A personal essay on rescue

We were sitting cross-legged on her green duvet, rain pattering through leaves outside, fairy lights twinkling through the gauze of her bed’s canopy. She was writing an essay about women in 20th Century Russia. I was thinking about Albert Wendt and Darko Suvin; the types of cognitive estrangement that were enacted in the novel Dark Rainbow, and how fascinating it was to be studying Wendt in Pacific Studies and English Lit at the same time.

“I just think,” I said, cracking my knuckles, then my neck, then my shoulders, “I just think this is a really good place to run away to.”


“This country. This city, particularly. Te-Whanganui-a-Tara.” I leaned into the sound of the words, once foreign-seeming and fumbled, now familiar and a sign of my privilege and slowly blossoming belonging.

And she said, “Oh yeah. I always forget you’re not from here.”


When people ask me why I chose to leave Australia and study in Wellington, I’m never quite sure how to answer.

It’s not like I couldn’t do an English Literature/History double major at a dozen unis across my country of citizenship. I’ve got no family here (apart from some homeopathic-beekeeping second cousins up in Whanganui, who I’ve never met). And, much as I love this country, it’s not exactly the Big Smoke.

But I wanted to think about indigeneity, and Australia as part of the Pacific, and how culture and storytelling and history run into each other, making things knotty and nuanced and real. And I wanted to get out.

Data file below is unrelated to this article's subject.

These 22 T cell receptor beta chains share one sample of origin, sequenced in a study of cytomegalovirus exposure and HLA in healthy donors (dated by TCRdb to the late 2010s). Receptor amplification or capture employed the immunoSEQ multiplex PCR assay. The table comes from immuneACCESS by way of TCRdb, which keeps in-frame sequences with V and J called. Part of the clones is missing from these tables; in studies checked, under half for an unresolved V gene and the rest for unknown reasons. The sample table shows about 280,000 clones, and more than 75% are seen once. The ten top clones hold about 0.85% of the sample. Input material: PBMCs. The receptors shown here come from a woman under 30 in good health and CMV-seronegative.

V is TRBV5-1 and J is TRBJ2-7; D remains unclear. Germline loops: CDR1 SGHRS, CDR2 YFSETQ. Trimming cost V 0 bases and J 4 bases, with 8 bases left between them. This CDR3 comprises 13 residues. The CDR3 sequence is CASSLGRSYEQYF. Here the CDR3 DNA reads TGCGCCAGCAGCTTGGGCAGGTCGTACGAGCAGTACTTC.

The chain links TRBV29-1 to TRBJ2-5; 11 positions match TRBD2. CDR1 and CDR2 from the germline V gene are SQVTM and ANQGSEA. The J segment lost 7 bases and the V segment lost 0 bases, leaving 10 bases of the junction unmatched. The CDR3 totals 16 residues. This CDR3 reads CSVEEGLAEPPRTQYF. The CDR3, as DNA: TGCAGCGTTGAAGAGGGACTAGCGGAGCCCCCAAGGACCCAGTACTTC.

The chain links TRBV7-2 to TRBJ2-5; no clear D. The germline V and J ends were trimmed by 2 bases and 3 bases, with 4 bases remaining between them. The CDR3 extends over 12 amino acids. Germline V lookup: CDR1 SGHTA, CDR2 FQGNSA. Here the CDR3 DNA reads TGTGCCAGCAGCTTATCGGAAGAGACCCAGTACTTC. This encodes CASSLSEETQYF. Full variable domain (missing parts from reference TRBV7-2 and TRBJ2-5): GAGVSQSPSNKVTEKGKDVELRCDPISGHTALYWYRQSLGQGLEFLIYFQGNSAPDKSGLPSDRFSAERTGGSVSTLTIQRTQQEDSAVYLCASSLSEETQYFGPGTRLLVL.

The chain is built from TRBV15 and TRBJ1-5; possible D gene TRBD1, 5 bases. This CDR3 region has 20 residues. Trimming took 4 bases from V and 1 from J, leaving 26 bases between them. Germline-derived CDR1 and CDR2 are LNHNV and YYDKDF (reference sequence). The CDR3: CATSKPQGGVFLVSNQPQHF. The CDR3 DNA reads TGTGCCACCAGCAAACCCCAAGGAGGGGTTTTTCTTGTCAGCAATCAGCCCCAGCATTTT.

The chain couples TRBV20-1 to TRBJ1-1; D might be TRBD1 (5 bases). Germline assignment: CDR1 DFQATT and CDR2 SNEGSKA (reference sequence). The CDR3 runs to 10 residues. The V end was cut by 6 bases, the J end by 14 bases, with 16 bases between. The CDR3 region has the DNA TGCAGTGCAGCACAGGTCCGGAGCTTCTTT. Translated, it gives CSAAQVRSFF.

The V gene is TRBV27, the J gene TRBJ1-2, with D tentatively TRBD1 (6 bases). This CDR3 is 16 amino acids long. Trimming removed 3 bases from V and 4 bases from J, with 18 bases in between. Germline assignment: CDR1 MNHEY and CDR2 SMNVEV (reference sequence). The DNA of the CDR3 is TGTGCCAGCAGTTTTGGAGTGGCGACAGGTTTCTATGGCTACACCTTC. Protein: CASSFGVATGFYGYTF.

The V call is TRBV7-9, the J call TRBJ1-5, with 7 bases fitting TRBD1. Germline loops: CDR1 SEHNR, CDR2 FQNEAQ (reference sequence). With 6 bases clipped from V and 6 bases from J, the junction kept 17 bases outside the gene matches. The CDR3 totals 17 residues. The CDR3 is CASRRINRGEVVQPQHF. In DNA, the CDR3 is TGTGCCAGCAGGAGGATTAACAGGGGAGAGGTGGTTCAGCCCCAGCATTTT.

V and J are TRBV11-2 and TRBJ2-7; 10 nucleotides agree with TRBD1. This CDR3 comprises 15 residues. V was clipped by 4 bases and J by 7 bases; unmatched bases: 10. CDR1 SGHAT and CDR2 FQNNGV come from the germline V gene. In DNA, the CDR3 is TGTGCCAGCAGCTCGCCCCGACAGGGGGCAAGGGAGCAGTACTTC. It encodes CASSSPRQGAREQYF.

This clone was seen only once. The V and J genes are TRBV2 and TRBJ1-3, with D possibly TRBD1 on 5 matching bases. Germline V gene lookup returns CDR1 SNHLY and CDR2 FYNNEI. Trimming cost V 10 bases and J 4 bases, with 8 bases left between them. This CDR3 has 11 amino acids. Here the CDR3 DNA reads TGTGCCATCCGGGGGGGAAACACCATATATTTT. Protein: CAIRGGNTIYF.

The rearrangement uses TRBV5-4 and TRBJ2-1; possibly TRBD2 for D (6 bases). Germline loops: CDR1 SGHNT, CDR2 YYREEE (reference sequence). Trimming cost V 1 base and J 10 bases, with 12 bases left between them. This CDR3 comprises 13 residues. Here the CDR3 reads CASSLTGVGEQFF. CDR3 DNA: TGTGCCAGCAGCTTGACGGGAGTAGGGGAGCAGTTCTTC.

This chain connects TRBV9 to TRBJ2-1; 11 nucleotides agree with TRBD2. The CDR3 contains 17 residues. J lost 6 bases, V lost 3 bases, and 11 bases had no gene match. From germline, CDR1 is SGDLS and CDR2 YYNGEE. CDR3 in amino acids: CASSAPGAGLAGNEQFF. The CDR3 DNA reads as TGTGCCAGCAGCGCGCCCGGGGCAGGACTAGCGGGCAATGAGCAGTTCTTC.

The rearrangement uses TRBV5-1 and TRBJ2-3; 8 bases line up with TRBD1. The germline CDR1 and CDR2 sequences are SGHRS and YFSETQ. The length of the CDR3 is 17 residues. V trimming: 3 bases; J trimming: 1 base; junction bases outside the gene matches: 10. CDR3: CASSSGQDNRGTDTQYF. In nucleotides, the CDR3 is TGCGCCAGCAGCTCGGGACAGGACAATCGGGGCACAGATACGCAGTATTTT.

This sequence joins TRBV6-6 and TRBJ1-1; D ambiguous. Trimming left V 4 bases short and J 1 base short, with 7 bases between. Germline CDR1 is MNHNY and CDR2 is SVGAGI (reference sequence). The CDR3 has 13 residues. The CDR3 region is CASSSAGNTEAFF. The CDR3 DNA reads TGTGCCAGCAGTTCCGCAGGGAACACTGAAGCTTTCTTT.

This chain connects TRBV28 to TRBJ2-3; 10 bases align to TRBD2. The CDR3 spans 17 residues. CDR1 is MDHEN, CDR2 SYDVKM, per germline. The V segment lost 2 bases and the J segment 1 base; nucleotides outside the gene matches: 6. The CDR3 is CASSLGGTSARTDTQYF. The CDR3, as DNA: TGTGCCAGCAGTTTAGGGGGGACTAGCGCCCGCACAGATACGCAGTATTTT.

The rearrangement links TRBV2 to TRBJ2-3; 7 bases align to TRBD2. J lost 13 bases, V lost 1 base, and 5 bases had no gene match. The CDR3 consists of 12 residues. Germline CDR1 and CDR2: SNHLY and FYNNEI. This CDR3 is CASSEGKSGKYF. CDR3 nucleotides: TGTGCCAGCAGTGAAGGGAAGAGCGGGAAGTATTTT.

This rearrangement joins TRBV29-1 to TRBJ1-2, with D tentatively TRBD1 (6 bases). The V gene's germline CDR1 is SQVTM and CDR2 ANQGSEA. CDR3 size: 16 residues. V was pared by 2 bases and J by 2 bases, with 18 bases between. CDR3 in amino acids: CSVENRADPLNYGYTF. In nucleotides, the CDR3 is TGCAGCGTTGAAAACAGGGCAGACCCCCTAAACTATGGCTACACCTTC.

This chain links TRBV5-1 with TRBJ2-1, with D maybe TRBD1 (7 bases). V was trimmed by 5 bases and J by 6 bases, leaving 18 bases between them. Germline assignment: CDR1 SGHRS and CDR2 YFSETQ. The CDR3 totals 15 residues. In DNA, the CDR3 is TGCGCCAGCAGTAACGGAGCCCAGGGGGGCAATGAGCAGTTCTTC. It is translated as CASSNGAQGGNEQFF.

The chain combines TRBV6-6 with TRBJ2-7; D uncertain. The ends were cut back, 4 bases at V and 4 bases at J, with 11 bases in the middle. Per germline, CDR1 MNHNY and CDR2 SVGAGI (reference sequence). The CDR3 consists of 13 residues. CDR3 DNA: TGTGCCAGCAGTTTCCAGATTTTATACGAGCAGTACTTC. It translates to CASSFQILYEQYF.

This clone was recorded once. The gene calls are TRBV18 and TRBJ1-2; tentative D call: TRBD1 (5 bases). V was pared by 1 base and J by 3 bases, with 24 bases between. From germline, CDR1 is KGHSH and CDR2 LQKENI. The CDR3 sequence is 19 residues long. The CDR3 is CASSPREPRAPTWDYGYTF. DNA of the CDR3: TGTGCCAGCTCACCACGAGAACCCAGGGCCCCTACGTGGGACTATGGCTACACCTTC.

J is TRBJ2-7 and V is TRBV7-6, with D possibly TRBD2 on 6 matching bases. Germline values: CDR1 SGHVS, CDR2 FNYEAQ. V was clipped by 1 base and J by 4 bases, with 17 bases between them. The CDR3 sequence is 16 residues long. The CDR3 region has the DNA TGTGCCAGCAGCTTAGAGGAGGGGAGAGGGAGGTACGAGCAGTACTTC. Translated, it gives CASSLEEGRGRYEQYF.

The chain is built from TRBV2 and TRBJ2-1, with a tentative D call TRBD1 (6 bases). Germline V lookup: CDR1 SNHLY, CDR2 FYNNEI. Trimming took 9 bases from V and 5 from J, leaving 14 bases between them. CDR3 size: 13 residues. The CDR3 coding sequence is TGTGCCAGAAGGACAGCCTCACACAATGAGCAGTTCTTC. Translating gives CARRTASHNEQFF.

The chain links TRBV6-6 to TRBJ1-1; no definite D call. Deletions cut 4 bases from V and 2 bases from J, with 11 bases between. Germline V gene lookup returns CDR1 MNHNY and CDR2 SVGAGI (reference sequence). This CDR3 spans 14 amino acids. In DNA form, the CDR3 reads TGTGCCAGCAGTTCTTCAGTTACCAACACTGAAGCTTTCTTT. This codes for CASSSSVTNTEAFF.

I couldn’t bear the thought of going to uni with anyone from high-school—not because they were necessarily unpleasant, but because it was too much to transform myself in front of people I had known for years. I needed a fresh start, a blank page on which to write and edit my own story, outside the blandly cheerful panopticon gaze of our Old Girls Association.

So, I ran away to Aotearoa, changed my name and my pronouns, and tried to forget the fact that I used to wake up at 5:30AM to attend a “school designed to educate young women to take a leading role in society.”


Let me backtrack a bit.

My name is Gilbert Ostini, and I grew up in a humid wee town in south-east Queensland. My siblings and I all went through the tiny local primary school, before heading to high school in Brisbane—the City.

In primary school, there had been four kids in my grade, and I had been the smartest, the most well-off, mercilessly mocked for the hint of British in my accent. At my new school, I was much farther down the socio-economic status ladder, and people found my accent cultured and interesting. I still thought I was the smartest, but alas, I was not.

Picture me on my first day at Real School: thirteen years old and about ten kilos underweight, my bony frame drowning in swathes of lime green fabric that I would ‘grow into’. Mum still cut my hair. Adele’s 21 was my favourite album. I’d prepared by reading and re-reading Enid Blyton’s Mallory Towers, and my backpack was the shiny, stiff green that said I was a first-generation Somerville Girl.

Also, I had miraculously missed hearing the word ‘transgender’ for my entire childhood, and I had no idea how much pain the epithet ‘Somerville Girl’ would come to cause me.

I can talk about Somerville with adoration and bitterness, and both are real, neither eclipsing the other. It’s just… complicated; like that thing with the chaplain.